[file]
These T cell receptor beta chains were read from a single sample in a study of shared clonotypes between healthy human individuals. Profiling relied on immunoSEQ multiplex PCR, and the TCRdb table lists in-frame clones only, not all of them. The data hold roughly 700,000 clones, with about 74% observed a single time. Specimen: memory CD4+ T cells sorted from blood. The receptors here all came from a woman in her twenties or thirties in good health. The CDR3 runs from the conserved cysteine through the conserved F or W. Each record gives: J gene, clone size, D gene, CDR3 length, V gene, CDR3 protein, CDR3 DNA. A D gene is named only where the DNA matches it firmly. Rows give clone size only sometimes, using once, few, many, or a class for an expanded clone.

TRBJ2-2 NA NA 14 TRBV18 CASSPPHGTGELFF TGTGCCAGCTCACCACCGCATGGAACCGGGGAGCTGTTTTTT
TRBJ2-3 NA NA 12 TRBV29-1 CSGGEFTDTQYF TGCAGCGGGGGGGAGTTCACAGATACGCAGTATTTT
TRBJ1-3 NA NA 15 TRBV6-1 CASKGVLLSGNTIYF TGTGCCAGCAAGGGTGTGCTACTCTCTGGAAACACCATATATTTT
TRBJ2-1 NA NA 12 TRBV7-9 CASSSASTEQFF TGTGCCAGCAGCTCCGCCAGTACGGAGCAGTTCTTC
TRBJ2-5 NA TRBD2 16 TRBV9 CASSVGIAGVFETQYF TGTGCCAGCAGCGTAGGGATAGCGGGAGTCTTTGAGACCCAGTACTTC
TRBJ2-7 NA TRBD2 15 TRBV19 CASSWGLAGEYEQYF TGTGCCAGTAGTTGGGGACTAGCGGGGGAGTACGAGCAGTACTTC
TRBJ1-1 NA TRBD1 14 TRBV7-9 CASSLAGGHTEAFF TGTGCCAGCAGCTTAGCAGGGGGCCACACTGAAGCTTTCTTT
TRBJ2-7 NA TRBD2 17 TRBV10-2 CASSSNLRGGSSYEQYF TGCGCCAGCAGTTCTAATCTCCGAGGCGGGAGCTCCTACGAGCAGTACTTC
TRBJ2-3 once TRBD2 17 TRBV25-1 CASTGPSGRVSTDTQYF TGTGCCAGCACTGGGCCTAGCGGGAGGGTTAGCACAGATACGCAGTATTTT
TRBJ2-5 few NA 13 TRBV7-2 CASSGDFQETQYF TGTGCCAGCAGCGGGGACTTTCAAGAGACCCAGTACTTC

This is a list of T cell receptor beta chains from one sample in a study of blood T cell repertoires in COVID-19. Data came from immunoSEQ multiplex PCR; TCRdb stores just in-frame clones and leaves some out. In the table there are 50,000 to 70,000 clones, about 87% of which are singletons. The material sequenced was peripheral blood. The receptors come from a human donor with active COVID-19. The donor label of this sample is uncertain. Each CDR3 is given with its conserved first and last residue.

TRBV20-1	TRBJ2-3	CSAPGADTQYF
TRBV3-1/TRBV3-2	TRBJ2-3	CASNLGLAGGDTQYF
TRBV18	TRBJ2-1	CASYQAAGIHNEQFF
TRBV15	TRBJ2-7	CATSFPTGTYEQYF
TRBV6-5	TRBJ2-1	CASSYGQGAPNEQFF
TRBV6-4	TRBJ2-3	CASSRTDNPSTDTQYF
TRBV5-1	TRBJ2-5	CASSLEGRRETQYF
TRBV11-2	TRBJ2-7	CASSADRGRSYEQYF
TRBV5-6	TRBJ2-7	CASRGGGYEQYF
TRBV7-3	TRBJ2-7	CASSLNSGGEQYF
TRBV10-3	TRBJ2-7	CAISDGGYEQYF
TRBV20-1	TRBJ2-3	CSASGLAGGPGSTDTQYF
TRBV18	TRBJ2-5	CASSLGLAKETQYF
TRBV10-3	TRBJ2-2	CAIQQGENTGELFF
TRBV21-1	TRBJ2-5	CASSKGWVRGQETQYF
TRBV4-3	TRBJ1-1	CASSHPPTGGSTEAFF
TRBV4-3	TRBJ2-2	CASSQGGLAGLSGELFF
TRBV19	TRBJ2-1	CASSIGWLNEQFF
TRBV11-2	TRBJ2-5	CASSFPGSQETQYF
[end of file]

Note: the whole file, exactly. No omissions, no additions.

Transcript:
These T cell receptor beta chains were read from a single sample in a study of shared clonotypes between healthy human individuals. Profiling relied on immunoSEQ multiplex PCR, and the TCRdb table lists in-frame clones only, not all of them. The data hold roughly 700,000 clones, with about 74% observed a single time. Specimen: memory CD4+ T cells sorted from blood. The receptors here all came from a woman in her twenties or thirties in good health. The CDR3 runs from the conserved cysteine through the conserved F or W. Each record gives: J gene, clone size, D gene, CDR3 length, V gene, CDR3 protein, CDR3 DNA. A D gene is named only where the DNA matches it firmly. Rows give clone size only sometimes, using once, few, many, or a class for an expanded clone.

TRBJ2-2 NA NA 14 TRBV18 CASSPPHGTGELFF TGTGCCAGCTCACCACCGCATGGAACCGGGGAGCTGTTTTTT
TRBJ2-3 NA NA 12 TRBV29-1 CSGGEFTDTQYF TGCAGCGGGGGGGAGTTCACAGATACGCAGTATTTT
TRBJ1-3 NA NA 15 TRBV6-1 CASKGVLLSGNTIYF TGTGCCAGCAAGGGTGTGCTACTCTCTGGAAACACCATATATTTT
TRBJ2-1 NA NA 12 TRBV7-9 CASSSASTEQFF TGTGCCAGCAGCTCCGCCAGTACGGAGCAGTTCTTC
TRBJ2-5 NA TRBD2 16 TRBV9 CASSVGIAGVFETQYF TGTGCCAGCAGCGTAGGGATAGCGGGAGTCTTTGAGACCCAGTACTTC
TRBJ2-7 NA TRBD2 15 TRBV19 CASSWGLAGEYEQYF TGTGCCAGTAGTTGGGGACTAGCGGGGGAGTACGAGCAGTACTTC
TRBJ1-1 NA TRBD1 14 TRBV7-9 CASSLAGGHTEAFF TGTGCCAGCAGCTTAGCAGGGGGCCACACTGAAGCTTTCTTT
TRBJ2-7 NA TRBD2 17 TRBV10-2 CASSSNLRGGSSYEQYF TGCGCCAGCAGTTCTAATCTCCGAGGCGGGAGCTCCTACGAGCAGTACTTC
TRBJ2-3 once TRBD2 17 TRBV25-1 CASTGPSGRVSTDTQYF TGTGCCAGCACTGGGCCTAGCGGGAGGGTTAGCACAGATACGCAGTATTTT
TRBJ2-5 few NA 13 TRBV7-2 CASSGDFQETQYF TGTGCCAGCAGCGGGGACTTTCAAGAGACCCAGTACTTC

This is a list of T cell receptor beta chains from one sample in a study of blood T cell repertoires in COVID-19. Data came from immunoSEQ multiplex PCR; TCRdb stores just in-frame clones and leaves some out. In the table there are 50,000 to 70,000 clones, about 87% of which are singletons. The material sequenced was peripheral blood. The receptors come from a human donor with active COVID-19. The donor label of this sample is uncertain. Each CDR3 is given with its conserved first and last residue.

TRBV20-1	TRBJ2-3	CSAPGADTQYF
TRBV3-1/TRBV3-2	TRBJ2-3	CASNLGLAGGDTQYF
TRBV18	TRBJ2-1	CASYQAAGIHNEQFF
TRBV15	TRBJ2-7	CATSFPTGTYEQYF
TRBV6-5	TRBJ2-1	CASSYGQGAPNEQFF
TRBV6-4	TRBJ2-3	CASSRTDNPSTDTQYF
TRBV5-1	TRBJ2-5	CASSLEGRRETQYF
TRBV11-2	TRBJ2-7	CASSADRGRSYEQYF
TRBV5-6	TRBJ2-7	CASRGGGYEQYF
TRBV7-3	TRBJ2-7	CASSLNSGGEQYF
TRBV10-3	TRBJ2-7	CAISDGGYEQYF
TRBV20-1	TRBJ2-3	CSASGLAGGPGSTDTQYF
TRBV18	TRBJ2-5	CASSLGLAKETQYF
TRBV10-3	TRBJ2-2	CAIQQGENTGELFF
TRBV21-1	TRBJ2-5	CASSKGWVRGQETQYF
TRBV4-3	TRBJ1-1	CASSHPPTGGSTEAFF
TRBV4-3	TRBJ2-2	CASSQGGLAGLSGELFF
TRBV19	TRBJ2-1	CASSIGWLNEQFF
TRBV11-2	TRBJ2-5	CASSFPGSQETQYF